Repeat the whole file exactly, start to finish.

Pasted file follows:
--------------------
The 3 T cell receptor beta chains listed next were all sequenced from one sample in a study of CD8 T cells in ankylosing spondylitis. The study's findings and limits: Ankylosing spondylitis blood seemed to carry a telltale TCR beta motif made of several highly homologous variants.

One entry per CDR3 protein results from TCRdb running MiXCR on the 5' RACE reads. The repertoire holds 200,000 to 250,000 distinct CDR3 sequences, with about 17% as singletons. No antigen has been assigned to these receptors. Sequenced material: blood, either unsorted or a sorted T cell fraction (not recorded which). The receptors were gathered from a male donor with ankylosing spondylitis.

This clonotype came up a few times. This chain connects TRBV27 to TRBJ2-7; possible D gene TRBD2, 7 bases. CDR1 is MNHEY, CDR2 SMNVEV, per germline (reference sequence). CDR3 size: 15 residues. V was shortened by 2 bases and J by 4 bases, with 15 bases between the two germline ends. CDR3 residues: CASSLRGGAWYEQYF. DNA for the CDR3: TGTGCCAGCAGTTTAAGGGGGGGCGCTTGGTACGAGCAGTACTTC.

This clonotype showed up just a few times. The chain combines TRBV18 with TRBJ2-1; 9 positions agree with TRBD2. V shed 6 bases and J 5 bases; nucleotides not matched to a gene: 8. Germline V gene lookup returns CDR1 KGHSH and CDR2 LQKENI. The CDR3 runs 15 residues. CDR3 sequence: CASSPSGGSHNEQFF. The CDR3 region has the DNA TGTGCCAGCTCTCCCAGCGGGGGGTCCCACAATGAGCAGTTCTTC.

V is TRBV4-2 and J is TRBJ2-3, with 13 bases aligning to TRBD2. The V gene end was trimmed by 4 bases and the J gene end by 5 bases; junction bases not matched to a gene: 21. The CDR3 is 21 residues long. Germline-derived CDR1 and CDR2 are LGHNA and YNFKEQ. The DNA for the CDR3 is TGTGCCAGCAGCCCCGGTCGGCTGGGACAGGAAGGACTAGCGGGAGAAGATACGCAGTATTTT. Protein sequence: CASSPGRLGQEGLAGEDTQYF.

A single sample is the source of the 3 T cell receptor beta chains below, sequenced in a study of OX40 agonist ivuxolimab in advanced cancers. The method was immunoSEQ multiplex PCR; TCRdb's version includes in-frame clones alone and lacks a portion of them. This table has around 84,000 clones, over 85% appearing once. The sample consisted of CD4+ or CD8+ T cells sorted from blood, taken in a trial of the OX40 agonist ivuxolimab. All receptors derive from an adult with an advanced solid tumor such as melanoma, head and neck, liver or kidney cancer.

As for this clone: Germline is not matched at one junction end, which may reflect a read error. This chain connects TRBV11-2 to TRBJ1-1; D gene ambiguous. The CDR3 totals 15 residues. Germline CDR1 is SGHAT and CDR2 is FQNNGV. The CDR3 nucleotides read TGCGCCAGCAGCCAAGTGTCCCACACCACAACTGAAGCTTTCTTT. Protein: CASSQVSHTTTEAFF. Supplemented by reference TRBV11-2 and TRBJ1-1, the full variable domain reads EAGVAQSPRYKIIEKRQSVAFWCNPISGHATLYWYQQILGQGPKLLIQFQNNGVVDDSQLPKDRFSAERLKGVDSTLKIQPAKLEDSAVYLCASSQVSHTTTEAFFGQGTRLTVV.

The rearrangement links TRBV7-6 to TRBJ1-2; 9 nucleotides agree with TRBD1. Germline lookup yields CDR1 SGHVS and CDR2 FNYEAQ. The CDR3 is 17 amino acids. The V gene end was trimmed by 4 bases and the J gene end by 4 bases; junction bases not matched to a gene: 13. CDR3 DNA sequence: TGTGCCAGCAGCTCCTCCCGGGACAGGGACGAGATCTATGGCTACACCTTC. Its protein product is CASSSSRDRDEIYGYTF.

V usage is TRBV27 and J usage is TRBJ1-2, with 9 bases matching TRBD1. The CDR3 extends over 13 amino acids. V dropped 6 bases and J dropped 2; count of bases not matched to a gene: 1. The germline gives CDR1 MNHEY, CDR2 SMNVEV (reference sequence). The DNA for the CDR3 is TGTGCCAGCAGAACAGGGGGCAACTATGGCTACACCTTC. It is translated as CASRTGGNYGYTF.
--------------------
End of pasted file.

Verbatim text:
The 3 T cell receptor beta chains listed next were all sequenced from one sample in a study of CD8 T cells in ankylosing spondylitis. The study's findings and limits: Ankylosing spondylitis blood seemed to carry a telltale TCR beta motif made of several highly homologous variants.

One entry per CDR3 protein results from TCRdb running MiXCR on the 5' RACE reads. The repertoire holds 200,000 to 250,000 distinct CDR3 sequences, with about 17% as singletons. No antigen has been assigned to these receptors. Sequenced material: blood, either unsorted or a sorted T cell fraction (not recorded which). The receptors were gathered from a male donor with ankylosing spondylitis.

This clonotype came up a few times. This chain connects TRBV27 to TRBJ2-7; possible D gene TRBD2, 7 bases. CDR1 is MNHEY, CDR2 SMNVEV, per germline (reference sequence). CDR3 size: 15 residues. V was shortened by 2 bases and J by 4 bases, with 15 bases between the two germline ends. CDR3 residues: CASSLRGGAWYEQYF. DNA for the CDR3: TGTGCCAGCAGTTTAAGGGGGGGCGCTTGGTACGAGCAGTACTTC.

This clonotype showed up just a few times. The chain combines TRBV18 with TRBJ2-1; 9 positions agree with TRBD2. V shed 6 bases and J 5 bases; nucleotides not matched to a gene: 8. Germline V gene lookup returns CDR1 KGHSH and CDR2 LQKENI. The CDR3 runs 15 residues. CDR3 sequence: CASSPSGGSHNEQFF. The CDR3 region has the DNA TGTGCCAGCTCTCCCAGCGGGGGGTCCCACAATGAGCAGTTCTTC.

V is TRBV4-2 and J is TRBJ2-3, with 13 bases aligning to TRBD2. The V gene end was trimmed by 4 bases and the J gene end by 5 bases; junction bases not matched to a gene: 21. The CDR3 is 21 residues long. Germline-derived CDR1 and CDR2 are LGHNA and YNFKEQ. The DNA for the CDR3 is TGTGCCAGCAGCCCCGGTCGGCTGGGACAGGAAGGACTAGCGGGAGAAGATACGCAGTATTTT. Protein sequence: CASSPGRLGQEGLAGEDTQYF.

A single sample is the source of the 3 T cell receptor beta chains below, sequenced in a study of OX40 agonist ivuxolimab in advanced cancers. The method was immunoSEQ multiplex PCR; TCRdb's version includes in-frame clones alone and lacks a portion of them. This table has around 84,000 clones, over 85% appearing once. The sample consisted of CD4+ or CD8+ T cells sorted from blood, taken in a trial of the OX40 agonist ivuxolimab. All receptors derive from an adult with an advanced solid tumor such as melanoma, head and neck, liver or kidney cancer.

As for this clone: Germline is not matched at one junction end, which may reflect a read error. This chain connects TRBV11-2 to TRBJ1-1; D gene ambiguous. The CDR3 totals 15 residues. Germline CDR1 is SGHAT and CDR2 is FQNNGV. The CDR3 nucleotides read TGCGCCAGCAGCCAAGTGTCCCACACCACAACTGAAGCTTTCTTT. Protein: CASSQVSHTTTEAFF. Supplemented by reference TRBV11-2 and TRBJ1-1, the full variable domain reads EAGVAQSPRYKIIEKRQSVAFWCNPISGHATLYWYQQILGQGPKLLIQFQNNGVVDDSQLPKDRFSAERLKGVDSTLKIQPAKLEDSAVYLCASSQVSHTTTEAFFGQGTRLTVV.

The rearrangement links TRBV7-6 to TRBJ1-2; 9 nucleotides agree with TRBD1. Germline lookup yields CDR1 SGHVS and CDR2 FNYEAQ. The CDR3 is 17 amino acids. The V gene end was trimmed by 4 bases and the J gene end by 4 bases; junction bases not matched to a gene: 13. CDR3 DNA sequence: TGTGCCAGCAGCTCCTCCCGGGACAGGGACGAGATCTATGGCTACACCTTC. Its protein product is CASSSSRDRDEIYGYTF.

V usage is TRBV27 and J usage is TRBJ1-2, with 9 bases matching TRBD1. The CDR3 extends over 13 amino acids. V dropped 6 bases and J dropped 2; count of bases not matched to a gene: 1. The germline gives CDR1 MNHEY, CDR2 SMNVEV (reference sequence). The DNA for the CDR3 is TGTGCCAGCAGAACAGGGGGCAACTATGGCTACACCTTC. It is translated as CASRTGGNYGYTF.